It's time to start utilizing the superior magnetometer, and what better way than to throw it onto an easy-to-use breakout board? The SparkFun MLX90393 Magnetometer Breakout is a triple-axis magnetic sensor board capable of sensing very small fields, while still behaving as one would expect during saturation in larger fields (like a nearby magnet). The MLX90393 breakout can be used as a compass sensor but also works well as a non-contact controller, a flow meter with a magnetic impeller, or a linear actuator position sensor. To make it even easier to to get your readings, all communication is enacted exclusively via I2C, utilizing our handy Qwiic system. However, we still have broken out 0.1"-spaced pins in case you prefer to use a breadboard.
The MLX90393 features a resolution rate of 0.161µT with an operating voltage range of 2.2V to 3.6V at 100µA. This breakout is also equipped with a couple of jumper pads on the back of the board, a set that allows you to change the I2C address as well as one that can put the breakout into SPI mode (if I2C isn't your cup of tea).
Note: The I2C address of the MLX90393 is 0x0C and is jumper selectable to 0x0D, 0x0E, or 0x0F. A multiplexer/Mux is required to communicate to multiple MLX90393 sensors on a single bus. If you need to use more than one MLX90393 sensor consider using the Qwiic Mux Breakout.
The SparkFun Qwiic connect system is an ecosystem of I2C sensors, actuators, shields and cables that make prototyping faster and less prone to error. All Qwiic-enabled boards use a common 1mm pitch, 4-pin JST connector. This reduces the amount of required PCB space, and polarized connections mean you can’t hook it up wrong.
If a board needs code or communicates somehow, you're going to need to know how to program or interface with it. The programming skill is all about communication and code.
Skill Level: Competent - The toolchain for programming is a bit more complex and will examples may not be explicitly provided for you. You will be required to have a fundamental knowledge of programming and be required to provide your own code. You may need to modify existing libraries or code to work with your specific hardware. Sensor and hardware interfaces will be SPI or I2C.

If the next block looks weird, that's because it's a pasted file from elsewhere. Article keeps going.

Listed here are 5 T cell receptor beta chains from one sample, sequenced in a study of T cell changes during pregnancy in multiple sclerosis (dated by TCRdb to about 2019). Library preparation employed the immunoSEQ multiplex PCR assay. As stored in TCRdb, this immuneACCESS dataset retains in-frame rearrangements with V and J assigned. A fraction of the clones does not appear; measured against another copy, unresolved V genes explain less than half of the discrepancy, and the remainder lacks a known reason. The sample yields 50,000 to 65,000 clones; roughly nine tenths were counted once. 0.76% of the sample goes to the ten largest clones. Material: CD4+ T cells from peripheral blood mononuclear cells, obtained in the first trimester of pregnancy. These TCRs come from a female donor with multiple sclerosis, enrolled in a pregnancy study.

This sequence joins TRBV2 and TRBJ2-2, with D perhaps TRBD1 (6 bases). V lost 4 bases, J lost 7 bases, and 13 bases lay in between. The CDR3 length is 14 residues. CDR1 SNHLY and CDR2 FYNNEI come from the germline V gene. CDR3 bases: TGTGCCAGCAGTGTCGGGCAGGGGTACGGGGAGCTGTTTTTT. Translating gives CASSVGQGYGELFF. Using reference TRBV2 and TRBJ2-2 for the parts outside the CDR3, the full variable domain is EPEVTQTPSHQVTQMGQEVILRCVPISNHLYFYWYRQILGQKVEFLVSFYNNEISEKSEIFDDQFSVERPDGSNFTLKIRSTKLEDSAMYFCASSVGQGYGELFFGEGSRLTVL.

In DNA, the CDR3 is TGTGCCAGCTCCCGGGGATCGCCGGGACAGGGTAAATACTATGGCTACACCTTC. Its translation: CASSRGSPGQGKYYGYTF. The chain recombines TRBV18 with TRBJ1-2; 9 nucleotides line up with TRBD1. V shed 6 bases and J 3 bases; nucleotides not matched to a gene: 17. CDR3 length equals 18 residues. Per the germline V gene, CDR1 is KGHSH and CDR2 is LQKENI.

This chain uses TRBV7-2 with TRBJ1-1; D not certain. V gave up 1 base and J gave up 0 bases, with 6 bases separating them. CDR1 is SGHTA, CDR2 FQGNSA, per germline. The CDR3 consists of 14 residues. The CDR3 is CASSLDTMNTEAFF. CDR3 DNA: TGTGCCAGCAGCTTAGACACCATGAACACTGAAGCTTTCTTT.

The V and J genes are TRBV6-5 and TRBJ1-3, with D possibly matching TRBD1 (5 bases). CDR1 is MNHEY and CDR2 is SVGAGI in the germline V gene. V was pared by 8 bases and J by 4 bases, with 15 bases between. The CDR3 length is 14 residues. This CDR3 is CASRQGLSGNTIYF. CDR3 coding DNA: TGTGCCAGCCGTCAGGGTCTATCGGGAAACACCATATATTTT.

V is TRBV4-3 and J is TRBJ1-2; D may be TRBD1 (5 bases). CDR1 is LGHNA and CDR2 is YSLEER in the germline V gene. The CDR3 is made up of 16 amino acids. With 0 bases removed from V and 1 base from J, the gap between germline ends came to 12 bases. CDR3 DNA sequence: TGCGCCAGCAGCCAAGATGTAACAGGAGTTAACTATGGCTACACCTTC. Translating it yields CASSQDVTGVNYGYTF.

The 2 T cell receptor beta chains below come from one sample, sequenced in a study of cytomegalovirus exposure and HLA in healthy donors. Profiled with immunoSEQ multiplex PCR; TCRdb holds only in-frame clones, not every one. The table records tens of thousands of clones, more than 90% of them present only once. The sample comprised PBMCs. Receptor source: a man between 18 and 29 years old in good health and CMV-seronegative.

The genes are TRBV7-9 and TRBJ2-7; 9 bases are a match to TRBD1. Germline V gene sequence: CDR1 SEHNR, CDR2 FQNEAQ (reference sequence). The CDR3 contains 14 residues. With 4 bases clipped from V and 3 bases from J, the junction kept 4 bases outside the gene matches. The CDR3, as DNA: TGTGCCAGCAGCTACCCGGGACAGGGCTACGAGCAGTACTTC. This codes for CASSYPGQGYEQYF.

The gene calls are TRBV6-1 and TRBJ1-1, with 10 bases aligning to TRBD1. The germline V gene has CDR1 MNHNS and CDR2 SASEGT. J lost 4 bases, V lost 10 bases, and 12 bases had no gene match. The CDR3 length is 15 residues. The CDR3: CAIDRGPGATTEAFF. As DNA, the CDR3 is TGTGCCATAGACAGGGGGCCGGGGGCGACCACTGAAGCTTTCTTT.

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If it requires power, you need to know how much, what all the pins do, and how to hook it up. You may need to reference datasheets, schematics, and know the ins and outs of electronics.
Skill Level: Rookie - You may be required to know a bit more about the component, such as orientation, or how to hook it up, in addition to power requirements. You will need to understand polarized components.
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Has anybody actually gotten this to work as a compass? The code samples only plot lines that react to a magnet. It's nice and all but pretty useless for anything else.
Hi there, it sounds like you are looking for technical assistance. Please use the link in the banner above, to get started with posting a topic in our forums. Our technical support team will do their best to assist you.
That being said, my guess is that you may need to modify the code to adjust the gain for the magnetometer readings.
Can this compass be used in PIXHAWK flight controller???
Hi there, it sounds like you are looking for technical assistance. Unfortunately, I am not really familiar with the PIXHAWK software and the supported hardware. This might be a question better directed at PIXHAWK or the PIXHAWK community.
To reach out to the SparkFun community, please use the link in the banner above, to get started with posting a topic in our forums. Our technical support team will do their best to assist you, but this is probably outside the scope of their knowledge as well.
Can you use this reliably for vehicle detection?
Unfortunately, that is not a function of this sensor.